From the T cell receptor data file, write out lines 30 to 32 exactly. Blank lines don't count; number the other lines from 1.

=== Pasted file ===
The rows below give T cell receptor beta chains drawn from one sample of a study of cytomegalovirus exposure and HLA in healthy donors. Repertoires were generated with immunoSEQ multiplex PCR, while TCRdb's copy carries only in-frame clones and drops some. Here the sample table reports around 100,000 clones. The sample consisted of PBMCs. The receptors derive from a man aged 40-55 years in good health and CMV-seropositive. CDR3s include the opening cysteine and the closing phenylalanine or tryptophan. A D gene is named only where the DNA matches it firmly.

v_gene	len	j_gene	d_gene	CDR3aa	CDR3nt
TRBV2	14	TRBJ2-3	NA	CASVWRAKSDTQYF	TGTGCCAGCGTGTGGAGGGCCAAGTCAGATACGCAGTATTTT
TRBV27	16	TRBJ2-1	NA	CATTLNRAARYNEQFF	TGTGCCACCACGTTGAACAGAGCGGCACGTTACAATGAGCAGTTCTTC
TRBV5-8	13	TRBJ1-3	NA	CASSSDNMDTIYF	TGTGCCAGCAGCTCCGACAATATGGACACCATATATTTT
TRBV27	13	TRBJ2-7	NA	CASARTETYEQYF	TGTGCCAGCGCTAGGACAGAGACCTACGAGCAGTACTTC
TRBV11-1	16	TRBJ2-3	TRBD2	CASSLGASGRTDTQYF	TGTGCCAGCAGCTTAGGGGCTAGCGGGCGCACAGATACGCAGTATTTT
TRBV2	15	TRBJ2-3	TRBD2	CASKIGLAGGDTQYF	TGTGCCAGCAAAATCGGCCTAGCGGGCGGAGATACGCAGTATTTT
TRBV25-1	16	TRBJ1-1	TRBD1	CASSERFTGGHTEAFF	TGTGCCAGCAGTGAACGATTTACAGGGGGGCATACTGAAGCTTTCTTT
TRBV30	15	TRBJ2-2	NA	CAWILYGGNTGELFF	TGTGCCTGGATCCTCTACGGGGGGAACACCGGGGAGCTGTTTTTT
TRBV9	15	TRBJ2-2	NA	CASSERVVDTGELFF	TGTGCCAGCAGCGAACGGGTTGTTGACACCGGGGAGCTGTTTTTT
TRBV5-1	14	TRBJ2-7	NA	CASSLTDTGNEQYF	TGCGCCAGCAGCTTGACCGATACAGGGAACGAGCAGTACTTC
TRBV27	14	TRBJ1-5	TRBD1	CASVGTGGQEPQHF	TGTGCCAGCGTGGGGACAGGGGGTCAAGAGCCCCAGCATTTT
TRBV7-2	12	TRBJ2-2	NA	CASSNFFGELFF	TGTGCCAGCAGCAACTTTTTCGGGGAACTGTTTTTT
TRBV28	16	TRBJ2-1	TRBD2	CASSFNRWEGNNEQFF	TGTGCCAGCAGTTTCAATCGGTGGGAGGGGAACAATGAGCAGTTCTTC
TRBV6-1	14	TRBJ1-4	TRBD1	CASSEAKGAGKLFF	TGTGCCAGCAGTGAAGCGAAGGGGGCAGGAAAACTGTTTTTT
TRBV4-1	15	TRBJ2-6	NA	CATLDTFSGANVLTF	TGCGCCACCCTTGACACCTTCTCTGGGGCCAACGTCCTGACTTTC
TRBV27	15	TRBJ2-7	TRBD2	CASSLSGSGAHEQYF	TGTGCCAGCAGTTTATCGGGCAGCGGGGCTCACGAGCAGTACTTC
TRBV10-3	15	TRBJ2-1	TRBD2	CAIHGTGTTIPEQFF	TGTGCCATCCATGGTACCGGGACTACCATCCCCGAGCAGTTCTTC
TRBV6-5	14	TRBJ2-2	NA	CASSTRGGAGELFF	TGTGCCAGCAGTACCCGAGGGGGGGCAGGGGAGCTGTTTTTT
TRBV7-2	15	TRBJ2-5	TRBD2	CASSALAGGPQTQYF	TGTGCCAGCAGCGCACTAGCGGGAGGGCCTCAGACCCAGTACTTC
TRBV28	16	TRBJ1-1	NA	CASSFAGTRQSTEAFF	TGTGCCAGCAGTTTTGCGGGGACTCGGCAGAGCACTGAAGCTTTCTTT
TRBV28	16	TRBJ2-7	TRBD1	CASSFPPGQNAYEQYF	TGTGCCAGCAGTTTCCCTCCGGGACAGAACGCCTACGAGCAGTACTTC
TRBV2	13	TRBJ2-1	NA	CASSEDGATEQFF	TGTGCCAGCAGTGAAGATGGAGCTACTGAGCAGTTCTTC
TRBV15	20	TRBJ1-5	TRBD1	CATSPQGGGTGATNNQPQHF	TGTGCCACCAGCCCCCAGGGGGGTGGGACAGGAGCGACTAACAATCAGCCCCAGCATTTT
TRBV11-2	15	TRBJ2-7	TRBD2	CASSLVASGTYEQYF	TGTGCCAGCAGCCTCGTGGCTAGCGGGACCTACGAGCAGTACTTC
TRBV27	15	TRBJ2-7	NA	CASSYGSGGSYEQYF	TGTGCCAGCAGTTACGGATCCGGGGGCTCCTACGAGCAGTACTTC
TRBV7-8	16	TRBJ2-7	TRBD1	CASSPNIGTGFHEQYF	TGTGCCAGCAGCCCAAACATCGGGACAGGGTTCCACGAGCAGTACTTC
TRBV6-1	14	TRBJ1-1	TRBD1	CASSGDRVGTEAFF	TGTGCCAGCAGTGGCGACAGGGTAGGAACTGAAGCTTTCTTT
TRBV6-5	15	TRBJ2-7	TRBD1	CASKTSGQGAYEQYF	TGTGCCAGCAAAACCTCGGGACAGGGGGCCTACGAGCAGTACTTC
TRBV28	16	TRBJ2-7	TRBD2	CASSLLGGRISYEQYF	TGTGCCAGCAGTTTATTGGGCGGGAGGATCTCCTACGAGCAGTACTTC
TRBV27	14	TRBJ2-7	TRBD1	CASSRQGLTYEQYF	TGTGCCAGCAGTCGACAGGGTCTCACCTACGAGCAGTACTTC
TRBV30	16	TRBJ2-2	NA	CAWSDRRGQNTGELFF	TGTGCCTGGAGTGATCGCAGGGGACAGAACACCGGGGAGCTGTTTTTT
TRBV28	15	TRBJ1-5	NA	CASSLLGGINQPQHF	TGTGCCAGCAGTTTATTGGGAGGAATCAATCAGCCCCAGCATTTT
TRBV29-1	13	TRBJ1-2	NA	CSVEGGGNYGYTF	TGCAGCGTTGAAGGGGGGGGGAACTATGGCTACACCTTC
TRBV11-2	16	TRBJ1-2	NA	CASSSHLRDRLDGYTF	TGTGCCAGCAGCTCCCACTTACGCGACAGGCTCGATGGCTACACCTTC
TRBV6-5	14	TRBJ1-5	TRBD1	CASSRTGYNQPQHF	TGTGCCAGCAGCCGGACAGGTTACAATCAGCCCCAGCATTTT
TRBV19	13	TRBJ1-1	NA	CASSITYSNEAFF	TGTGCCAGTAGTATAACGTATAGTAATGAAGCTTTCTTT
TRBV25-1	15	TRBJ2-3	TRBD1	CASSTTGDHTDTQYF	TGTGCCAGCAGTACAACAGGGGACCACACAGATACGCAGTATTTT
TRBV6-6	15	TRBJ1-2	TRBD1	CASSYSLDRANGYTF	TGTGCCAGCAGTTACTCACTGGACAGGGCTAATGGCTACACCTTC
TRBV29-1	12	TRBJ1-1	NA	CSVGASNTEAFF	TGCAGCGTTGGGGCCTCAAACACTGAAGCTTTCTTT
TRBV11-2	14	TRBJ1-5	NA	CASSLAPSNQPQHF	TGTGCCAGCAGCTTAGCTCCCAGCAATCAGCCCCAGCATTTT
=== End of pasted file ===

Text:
TRBV6-5	15	TRBJ2-7	TRBD1	CASKTSGQGAYEQYF	TGTGCCAGCAAAACCTCGGGACAGGGGGCCTACGAGCAGTACTTC
TRBV28	16	TRBJ2-7	TRBD2	CASSLLGGRISYEQYF	TGTGCCAGCAGTTTATTGGGCGGGAGGATCTCCTACGAGCAGTACTTC
TRBV27	14	TRBJ2-7	TRBD1	CASSRQGLTYEQYF	TGTGCCAGCAGTCGACAGGGTCTCACCTACGAGCAGTACTTC